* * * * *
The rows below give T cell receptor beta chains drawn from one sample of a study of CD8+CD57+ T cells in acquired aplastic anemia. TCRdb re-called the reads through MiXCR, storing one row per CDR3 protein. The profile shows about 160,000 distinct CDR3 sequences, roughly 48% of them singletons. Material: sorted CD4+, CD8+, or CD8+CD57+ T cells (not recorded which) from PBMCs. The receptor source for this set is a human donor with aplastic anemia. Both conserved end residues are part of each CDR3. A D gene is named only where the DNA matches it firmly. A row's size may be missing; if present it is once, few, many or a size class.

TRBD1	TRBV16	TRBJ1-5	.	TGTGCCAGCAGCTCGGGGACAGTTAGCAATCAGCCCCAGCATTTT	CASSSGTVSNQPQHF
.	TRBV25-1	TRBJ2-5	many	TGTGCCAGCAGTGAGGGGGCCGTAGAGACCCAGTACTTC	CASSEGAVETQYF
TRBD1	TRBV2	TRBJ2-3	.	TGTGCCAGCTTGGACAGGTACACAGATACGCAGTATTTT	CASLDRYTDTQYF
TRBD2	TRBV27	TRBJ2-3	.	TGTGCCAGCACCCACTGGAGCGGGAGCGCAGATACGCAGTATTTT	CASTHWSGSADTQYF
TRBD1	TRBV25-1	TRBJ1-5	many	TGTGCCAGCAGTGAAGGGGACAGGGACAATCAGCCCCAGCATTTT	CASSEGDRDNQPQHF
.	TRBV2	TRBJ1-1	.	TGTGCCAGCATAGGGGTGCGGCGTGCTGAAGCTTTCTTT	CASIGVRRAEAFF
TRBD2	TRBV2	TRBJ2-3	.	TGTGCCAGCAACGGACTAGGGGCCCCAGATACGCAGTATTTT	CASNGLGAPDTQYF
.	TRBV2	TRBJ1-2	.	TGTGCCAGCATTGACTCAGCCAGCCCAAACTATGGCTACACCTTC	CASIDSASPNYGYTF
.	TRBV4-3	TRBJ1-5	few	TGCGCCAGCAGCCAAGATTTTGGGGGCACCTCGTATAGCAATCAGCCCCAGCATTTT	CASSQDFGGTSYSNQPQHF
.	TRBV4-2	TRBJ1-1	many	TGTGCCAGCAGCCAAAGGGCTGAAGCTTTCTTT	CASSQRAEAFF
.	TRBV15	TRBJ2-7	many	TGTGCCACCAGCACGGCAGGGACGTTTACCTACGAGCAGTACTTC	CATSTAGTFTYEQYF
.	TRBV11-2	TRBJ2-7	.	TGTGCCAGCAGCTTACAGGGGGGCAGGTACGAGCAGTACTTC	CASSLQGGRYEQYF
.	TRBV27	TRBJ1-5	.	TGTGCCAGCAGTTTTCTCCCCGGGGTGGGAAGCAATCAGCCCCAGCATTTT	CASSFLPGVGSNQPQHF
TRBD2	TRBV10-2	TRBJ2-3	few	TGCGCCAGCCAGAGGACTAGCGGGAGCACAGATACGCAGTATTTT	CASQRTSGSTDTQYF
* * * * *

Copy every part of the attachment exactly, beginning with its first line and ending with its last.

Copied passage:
The rows below give T cell receptor beta chains drawn from one sample of a study of CD8+CD57+ T cells in acquired aplastic anemia. TCRdb re-called the reads through MiXCR, storing one row per CDR3 protein. The profile shows about 160,000 distinct CDR3 sequences, roughly 48% of them singletons. Material: sorted CD4+, CD8+, or CD8+CD57+ T cells (not recorded which) from PBMCs. The receptor source for this set is a human donor with aplastic anemia. Both conserved end residues are part of each CDR3. A D gene is named only where the DNA matches it firmly. A row's size may be missing; if present it is once, few, many or a size class.

TRBD1	TRBV16	TRBJ1-5	.	TGTGCCAGCAGCTCGGGGACAGTTAGCAATCAGCCCCAGCATTTT	CASSSGTVSNQPQHF
.	TRBV25-1	TRBJ2-5	many	TGTGCCAGCAGTGAGGGGGCCGTAGAGACCCAGTACTTC	CASSEGAVETQYF
TRBD1	TRBV2	TRBJ2-3	.	TGTGCCAGCTTGGACAGGTACACAGATACGCAGTATTTT	CASLDRYTDTQYF
TRBD2	TRBV27	TRBJ2-3	.	TGTGCCAGCACCCACTGGAGCGGGAGCGCAGATACGCAGTATTTT	CASTHWSGSADTQYF
TRBD1	TRBV25-1	TRBJ1-5	many	TGTGCCAGCAGTGAAGGGGACAGGGACAATCAGCCCCAGCATTTT	CASSEGDRDNQPQHF
.	TRBV2	TRBJ1-1	.	TGTGCCAGCATAGGGGTGCGGCGTGCTGAAGCTTTCTTT	CASIGVRRAEAFF
TRBD2	TRBV2	TRBJ2-3	.	TGTGCCAGCAACGGACTAGGGGCCCCAGATACGCAGTATTTT	CASNGLGAPDTQYF
.	TRBV2	TRBJ1-2	.	TGTGCCAGCATTGACTCAGCCAGCCCAAACTATGGCTACACCTTC	CASIDSASPNYGYTF
.	TRBV4-3	TRBJ1-5	few	TGCGCCAGCAGCCAAGATTTTGGGGGCACCTCGTATAGCAATCAGCCCCAGCATTTT	CASSQDFGGTSYSNQPQHF
.	TRBV4-2	TRBJ1-1	many	TGTGCCAGCAGCCAAAGGGCTGAAGCTTTCTTT	CASSQRAEAFF
.	TRBV15	TRBJ2-7	many	TGTGCCACCAGCACGGCAGGGACGTTTACCTACGAGCAGTACTTC	CATSTAGTFTYEQYF
.	TRBV11-2	TRBJ2-7	.	TGTGCCAGCAGCTTACAGGGGGGCAGGTACGAGCAGTACTTC	CASSLQGGRYEQYF
.	TRBV27	TRBJ1-5	.	TGTGCCAGCAGTTTTCTCCCCGGGGTGGGAAGCAATCAGCCCCAGCATTTT	CASSFLPGVGSNQPQHF
TRBD2	TRBV10-2	TRBJ2-3	few	TGCGCCAGCCAGAGGACTAGCGGGAGCACAGATACGCAGTATTTT	CASQRTSGSTDTQYF